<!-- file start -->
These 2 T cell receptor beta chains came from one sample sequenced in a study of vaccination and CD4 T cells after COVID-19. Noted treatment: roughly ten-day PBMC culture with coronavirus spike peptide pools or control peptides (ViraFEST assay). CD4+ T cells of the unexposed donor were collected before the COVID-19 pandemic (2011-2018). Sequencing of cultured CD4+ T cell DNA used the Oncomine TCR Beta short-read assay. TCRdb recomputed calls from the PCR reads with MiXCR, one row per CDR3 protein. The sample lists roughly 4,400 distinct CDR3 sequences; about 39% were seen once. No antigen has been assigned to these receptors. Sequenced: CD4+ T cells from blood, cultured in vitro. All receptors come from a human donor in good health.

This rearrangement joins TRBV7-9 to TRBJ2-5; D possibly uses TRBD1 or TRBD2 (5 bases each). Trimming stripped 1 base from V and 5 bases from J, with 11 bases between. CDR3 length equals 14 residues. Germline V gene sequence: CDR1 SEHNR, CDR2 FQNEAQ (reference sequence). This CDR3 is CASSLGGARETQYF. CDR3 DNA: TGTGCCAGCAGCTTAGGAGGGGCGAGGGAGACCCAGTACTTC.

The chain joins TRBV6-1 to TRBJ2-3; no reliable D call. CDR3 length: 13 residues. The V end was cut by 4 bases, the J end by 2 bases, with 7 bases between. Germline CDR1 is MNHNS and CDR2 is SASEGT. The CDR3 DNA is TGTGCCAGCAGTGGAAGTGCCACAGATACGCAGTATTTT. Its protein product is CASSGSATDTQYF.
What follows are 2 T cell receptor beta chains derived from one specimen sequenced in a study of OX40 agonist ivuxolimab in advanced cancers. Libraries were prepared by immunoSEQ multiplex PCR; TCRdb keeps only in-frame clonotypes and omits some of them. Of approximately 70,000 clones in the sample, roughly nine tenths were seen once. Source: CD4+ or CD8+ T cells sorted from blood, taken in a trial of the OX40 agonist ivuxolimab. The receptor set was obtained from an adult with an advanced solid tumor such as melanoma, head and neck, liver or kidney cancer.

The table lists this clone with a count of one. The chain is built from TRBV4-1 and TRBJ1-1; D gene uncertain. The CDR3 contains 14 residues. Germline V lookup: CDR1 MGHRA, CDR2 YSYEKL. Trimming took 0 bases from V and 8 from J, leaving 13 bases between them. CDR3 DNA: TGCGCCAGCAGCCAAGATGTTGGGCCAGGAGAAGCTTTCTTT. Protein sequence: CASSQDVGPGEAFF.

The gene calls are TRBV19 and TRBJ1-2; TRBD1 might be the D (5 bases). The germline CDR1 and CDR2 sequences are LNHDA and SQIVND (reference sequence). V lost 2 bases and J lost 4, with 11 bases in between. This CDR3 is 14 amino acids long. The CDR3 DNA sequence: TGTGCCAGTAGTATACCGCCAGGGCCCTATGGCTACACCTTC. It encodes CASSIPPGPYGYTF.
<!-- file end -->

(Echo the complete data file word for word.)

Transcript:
These 2 T cell receptor beta chains came from one sample sequenced in a study of vaccination and CD4 T cells after COVID-19. Noted treatment: roughly ten-day PBMC culture with coronavirus spike peptide pools or control peptides (ViraFEST assay). CD4+ T cells of the unexposed donor were collected before the COVID-19 pandemic (2011-2018). Sequencing of cultured CD4+ T cell DNA used the Oncomine TCR Beta short-read assay. TCRdb recomputed calls from the PCR reads with MiXCR, one row per CDR3 protein. The sample lists roughly 4,400 distinct CDR3 sequences; about 39% were seen once. No antigen has been assigned to these receptors. Sequenced: CD4+ T cells from blood, cultured in vitro. All receptors come from a human donor in good health.

This rearrangement joins TRBV7-9 to TRBJ2-5; D possibly uses TRBD1 or TRBD2 (5 bases each). Trimming stripped 1 base from V and 5 bases from J, with 11 bases between. CDR3 length equals 14 residues. Germline V gene sequence: CDR1 SEHNR, CDR2 FQNEAQ (reference sequence). This CDR3 is CASSLGGARETQYF. CDR3 DNA: TGTGCCAGCAGCTTAGGAGGGGCGAGGGAGACCCAGTACTTC.

The chain joins TRBV6-1 to TRBJ2-3; no reliable D call. CDR3 length: 13 residues. The V end was cut by 4 bases, the J end by 2 bases, with 7 bases between. Germline CDR1 is MNHNS and CDR2 is SASEGT. The CDR3 DNA is TGTGCCAGCAGTGGAAGTGCCACAGATACGCAGTATTTT. Its protein product is CASSGSATDTQYF.
What follows are 2 T cell receptor beta chains derived from one specimen sequenced in a study of OX40 agonist ivuxolimab in advanced cancers. Libraries were prepared by immunoSEQ multiplex PCR; TCRdb keeps only in-frame clonotypes and omits some of them. Of approximately 70,000 clones in the sample, roughly nine tenths were seen once. Source: CD4+ or CD8+ T cells sorted from blood, taken in a trial of the OX40 agonist ivuxolimab. The receptor set was obtained from an adult with an advanced solid tumor such as melanoma, head and neck, liver or kidney cancer.

The table lists this clone with a count of one. The chain is built from TRBV4-1 and TRBJ1-1; D gene uncertain. The CDR3 contains 14 residues. Germline V lookup: CDR1 MGHRA, CDR2 YSYEKL. Trimming took 0 bases from V and 8 from J, leaving 13 bases between them. CDR3 DNA: TGCGCCAGCAGCCAAGATGTTGGGCCAGGAGAAGCTTTCTTT. Protein sequence: CASSQDVGPGEAFF.

The gene calls are TRBV19 and TRBJ1-2; TRBD1 might be the D (5 bases). The germline CDR1 and CDR2 sequences are LNHDA and SQIVND (reference sequence). V lost 2 bases and J lost 4, with 11 bases in between. This CDR3 is 14 amino acids long. The CDR3 DNA sequence: TGTGCCAGTAGTATACCGCCAGGGCCCTATGGCTACACCTTC. It encodes CASSIPPGPYGYTF.